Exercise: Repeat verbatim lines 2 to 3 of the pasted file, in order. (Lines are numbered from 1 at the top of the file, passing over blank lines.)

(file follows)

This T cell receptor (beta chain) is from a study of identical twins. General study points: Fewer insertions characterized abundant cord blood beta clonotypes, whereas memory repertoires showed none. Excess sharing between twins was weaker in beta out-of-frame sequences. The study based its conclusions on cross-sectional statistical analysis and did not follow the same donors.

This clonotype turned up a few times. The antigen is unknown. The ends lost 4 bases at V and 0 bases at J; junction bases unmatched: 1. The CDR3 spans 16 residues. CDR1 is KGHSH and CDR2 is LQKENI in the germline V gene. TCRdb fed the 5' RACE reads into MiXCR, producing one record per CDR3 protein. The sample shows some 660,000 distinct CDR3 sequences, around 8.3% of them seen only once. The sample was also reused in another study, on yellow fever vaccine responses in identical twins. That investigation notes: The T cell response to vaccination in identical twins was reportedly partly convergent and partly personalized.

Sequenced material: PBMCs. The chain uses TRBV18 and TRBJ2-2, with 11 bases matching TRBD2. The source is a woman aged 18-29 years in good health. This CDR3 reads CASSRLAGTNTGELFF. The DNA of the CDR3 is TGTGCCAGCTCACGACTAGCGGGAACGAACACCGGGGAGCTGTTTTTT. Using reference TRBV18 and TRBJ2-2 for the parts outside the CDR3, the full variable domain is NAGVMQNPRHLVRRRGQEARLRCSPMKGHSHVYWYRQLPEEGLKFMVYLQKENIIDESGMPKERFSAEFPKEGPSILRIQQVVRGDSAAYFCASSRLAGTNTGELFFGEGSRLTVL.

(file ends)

This clonotype turned up a few times. The antigen is unknown. The ends lost 4 bases at V and 0 bases at J; junction bases unmatched: 1. The CDR3 spans 16 residues. CDR1 is KGHSH and CDR2 is LQKENI in the germline V gene. TCRdb fed the 5' RACE reads into MiXCR, producing one record per CDR3 protein. The sample shows some 660,000 distinct CDR3 sequences, around 8.3% of them seen only once. The sample was also reused in another study, on yellow fever vaccine responses in identical twins. That investigation notes: The T cell response to vaccination in identical twins was reportedly partly convergent and partly personalized.

Sequenced material: PBMCs. The chain uses TRBV18 and TRBJ2-2, with 11 bases matching TRBD2. The source is a woman aged 18-29 years in good health. This CDR3 reads CASSRLAGTNTGELFF. The DNA of the CDR3 is TGTGCCAGCTCACGACTAGCGGGAACGAACACCGGGGAGCTGTTTTTT. Using reference TRBV18 and TRBJ2-2 for the parts outside the CDR3, the full variable domain is NAGVMQNPRHLVRRRGQEARLRCSPMKGHSHVYWYRQLPEEGLKFMVYLQKENIIDESGMPKERFSAEFPKEGPSILRIQQVVRGDSAAYFCASSRLAGTNTGELFFGEGSRLTVL.